Hugo Novellas, Part 1
I’m splitting my Hugo Novella reading into two parts, on account of novellas are long, so it’s taking me more time to get through them.
My other Hugo reviews/thoughts so far:
Kiss me Twice, by Mary Robinette Kowal – Reading this story made me think of Asimov’s Robot Detective books with Elijah Bailey and his robot partner R. Daneel Olivaw. Both present interesting mysteries. Both explore the relationship between human and artificial intelligence. Both question the implications and possibilities of artificial life, the rules and the loopholes.
I liked the Asimov books, but I like Kowal’s story even better. Much of this is due to the character of Metta, the police department’s A.I. I love how Kowal developed this character, the way Metta adopts a different persona for every police officer (much as a human might change clothes depending on the situation), the Mae West quotes she uses to joke with Huang, the way she’s simultaneously supercompetent and aware in the way only a computer can be, but also vulnerable and, if you’ll forgive the conceit, human.
Detective Huang is a good protagonist, too. A decent, determined, well-developed character who treats Metta more like a partner than a machine, which means he’s invested on all levels when something happens to her.
This is a fun, well-paced story which asks interesting questions, presents various nifty and shiny SFnal ideas, and made me blow off several things I needed to get done so I could find out how it ended. I’ve told Mary that 1) she should turn this into a book and 2) I want to write a blurb for that book.
Silently and Very Fast, by Catherynne Valente – I’ll be honest, Valente’s skill with language and imagery made me question whether I was a good enough writer to review this one. (I decided to do it anyway!) This is a wonderfully layered story. It’s retold fairy tales and romance and tragedy and poetry and the power of story/myth and post-singularity science fiction all woven together.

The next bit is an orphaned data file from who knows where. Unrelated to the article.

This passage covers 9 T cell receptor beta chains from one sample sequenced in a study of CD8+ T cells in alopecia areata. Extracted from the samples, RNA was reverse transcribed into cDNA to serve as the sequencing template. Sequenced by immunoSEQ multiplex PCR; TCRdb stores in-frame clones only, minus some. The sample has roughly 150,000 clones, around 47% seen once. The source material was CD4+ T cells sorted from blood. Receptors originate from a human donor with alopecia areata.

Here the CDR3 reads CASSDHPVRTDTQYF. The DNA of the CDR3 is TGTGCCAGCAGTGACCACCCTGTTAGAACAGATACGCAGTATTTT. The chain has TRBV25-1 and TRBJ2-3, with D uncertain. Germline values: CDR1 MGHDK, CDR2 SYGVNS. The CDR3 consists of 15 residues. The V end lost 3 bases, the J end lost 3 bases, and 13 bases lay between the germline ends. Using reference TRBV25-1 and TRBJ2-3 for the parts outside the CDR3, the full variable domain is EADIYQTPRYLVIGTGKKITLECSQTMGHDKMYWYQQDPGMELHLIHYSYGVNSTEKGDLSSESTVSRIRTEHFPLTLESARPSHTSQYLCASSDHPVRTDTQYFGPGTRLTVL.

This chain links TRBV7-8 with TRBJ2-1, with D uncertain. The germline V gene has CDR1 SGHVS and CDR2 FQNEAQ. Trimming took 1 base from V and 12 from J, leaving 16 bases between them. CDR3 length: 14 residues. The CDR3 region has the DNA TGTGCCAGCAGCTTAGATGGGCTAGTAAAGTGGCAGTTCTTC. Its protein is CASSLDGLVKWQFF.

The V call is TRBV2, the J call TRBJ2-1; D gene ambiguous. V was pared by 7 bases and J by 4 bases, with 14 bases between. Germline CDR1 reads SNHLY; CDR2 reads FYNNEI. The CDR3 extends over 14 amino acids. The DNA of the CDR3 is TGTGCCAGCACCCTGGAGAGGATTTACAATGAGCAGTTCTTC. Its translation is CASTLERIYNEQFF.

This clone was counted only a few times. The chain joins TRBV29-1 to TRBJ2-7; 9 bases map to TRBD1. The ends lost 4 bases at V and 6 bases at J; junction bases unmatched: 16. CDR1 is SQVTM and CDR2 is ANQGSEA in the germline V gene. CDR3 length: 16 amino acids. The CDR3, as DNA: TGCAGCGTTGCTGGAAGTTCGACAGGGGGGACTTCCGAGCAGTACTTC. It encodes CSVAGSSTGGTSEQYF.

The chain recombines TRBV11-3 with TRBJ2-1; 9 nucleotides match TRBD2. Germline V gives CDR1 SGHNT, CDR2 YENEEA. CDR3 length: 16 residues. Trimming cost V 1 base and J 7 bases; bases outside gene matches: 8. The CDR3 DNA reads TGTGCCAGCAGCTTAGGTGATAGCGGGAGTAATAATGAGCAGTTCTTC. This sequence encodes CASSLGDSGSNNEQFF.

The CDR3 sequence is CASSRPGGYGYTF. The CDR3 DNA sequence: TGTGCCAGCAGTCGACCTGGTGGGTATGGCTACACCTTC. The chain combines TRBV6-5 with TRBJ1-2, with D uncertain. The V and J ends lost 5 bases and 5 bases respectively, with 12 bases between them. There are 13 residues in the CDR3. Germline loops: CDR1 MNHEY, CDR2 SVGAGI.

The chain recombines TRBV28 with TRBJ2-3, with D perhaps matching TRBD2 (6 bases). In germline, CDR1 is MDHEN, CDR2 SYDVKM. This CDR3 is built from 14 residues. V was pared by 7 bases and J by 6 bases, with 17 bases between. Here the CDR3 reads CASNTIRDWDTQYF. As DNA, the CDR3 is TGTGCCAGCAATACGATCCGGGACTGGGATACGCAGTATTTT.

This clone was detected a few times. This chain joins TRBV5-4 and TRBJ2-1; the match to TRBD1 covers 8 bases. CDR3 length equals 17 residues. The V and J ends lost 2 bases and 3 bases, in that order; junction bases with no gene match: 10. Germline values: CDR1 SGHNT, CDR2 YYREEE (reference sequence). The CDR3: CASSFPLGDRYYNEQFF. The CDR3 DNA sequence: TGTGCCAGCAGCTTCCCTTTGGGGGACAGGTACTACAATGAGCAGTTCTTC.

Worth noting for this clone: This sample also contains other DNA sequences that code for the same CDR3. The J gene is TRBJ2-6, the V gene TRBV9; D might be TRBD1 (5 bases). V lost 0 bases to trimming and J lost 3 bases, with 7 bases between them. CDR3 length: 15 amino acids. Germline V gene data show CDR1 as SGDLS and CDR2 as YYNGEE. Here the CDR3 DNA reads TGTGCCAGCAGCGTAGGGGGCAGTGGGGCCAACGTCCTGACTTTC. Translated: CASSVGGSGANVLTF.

Like Kowal’s story, “Silently and Very Fast” deals in part with the relationship between humans and artificial intelligence. Elefsis is a program who started as the virtual keeper of a house, but grew into so much more thanks to the love and attention of a child, Ceno. It’s a relationship that can’t be forced into human terms. Ceno is Elefsis’ parent and lover and sibling and so much more. Thanks to the neural hardware, they’re literally a part of one another.
Over the years we see Elefsis grow and pass from one family member to another as the humans age and die. We learn how the world has evolved during this time, and the lengths they’ve gone to in order to protect Elefsis.
There were parts I didn’t understand at first. Only as I kept reading did some of those earlier scenes and stories slip so beautifully into place. I strongly recommend reading this one twice, because the parts become that much more gorgeous and powerful once you’ve seen the whole.
Countdown ($2.99), by Mira Grant – “Countdown” is a prequel to Grant’s Newsflesh trilogy (including her Hugo-nominated novel Deadline). Having read the first two books of that trilogy, I enjoyed getting all of the background information on how the zombie uprising began, and seeing characters who until now had just been mentioned in a historical context.
I think, if you’ve read and enjoyed the books, then this will be a good, powerful story, one you should definitely check out. The pacing and voice are similar to Grant’s other books, but the structure is different: “Countdown” is broken into lots of smaller segments from various characters’ perspectives as the inevitable undead uprising unfolds.